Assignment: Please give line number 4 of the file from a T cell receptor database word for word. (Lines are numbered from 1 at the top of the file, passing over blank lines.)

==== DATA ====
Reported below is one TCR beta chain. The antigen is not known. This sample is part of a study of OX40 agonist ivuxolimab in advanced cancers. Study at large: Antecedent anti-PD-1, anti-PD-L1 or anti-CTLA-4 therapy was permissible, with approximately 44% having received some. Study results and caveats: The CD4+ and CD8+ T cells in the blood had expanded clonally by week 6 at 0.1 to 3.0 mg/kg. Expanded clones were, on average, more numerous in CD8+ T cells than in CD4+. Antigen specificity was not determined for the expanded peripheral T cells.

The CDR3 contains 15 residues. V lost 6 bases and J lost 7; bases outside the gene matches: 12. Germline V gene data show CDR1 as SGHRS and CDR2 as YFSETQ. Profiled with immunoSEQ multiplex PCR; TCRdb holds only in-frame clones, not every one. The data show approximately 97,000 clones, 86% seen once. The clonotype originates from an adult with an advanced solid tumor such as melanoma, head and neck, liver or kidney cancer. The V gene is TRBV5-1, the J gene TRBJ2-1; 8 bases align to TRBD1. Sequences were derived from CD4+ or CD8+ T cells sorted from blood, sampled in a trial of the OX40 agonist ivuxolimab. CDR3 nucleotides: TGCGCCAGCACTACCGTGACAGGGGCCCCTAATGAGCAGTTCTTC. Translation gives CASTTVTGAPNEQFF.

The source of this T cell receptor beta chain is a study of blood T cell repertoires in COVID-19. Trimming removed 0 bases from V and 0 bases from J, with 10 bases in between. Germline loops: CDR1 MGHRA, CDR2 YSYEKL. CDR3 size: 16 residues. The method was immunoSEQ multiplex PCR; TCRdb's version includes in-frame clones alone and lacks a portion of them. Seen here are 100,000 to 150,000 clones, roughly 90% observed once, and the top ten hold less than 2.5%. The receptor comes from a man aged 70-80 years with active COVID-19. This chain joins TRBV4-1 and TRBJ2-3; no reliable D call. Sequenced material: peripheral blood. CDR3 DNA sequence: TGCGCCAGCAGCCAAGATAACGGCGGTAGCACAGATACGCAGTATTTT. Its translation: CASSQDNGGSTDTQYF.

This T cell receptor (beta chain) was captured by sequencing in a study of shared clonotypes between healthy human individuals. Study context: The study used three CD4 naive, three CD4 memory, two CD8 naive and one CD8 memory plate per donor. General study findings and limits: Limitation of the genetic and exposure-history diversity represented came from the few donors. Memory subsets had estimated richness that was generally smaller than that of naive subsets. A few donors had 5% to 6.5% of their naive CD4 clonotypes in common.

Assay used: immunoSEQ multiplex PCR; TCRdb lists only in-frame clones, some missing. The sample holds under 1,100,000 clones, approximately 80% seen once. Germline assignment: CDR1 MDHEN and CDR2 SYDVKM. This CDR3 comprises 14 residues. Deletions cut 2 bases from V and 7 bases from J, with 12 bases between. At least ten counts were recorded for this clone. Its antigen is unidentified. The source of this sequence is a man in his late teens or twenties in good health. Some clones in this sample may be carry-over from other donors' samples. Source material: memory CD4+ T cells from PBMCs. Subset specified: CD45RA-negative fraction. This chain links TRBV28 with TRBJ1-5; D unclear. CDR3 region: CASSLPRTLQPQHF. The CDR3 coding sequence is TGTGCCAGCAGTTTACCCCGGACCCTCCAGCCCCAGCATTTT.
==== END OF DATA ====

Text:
This T cell receptor (beta chain) was captured by sequencing in a study of shared clonotypes between healthy human individuals. Study context: The study used three CD4 naive, three CD4 memory, two CD8 naive and one CD8 memory plate per donor. General study findings and limits: Limitation of the genetic and exposure-history diversity represented came from the few donors. Memory subsets had estimated richness that was generally smaller than that of naive subsets. A few donors had 5% to 6.5% of their naive CD4 clonotypes in common.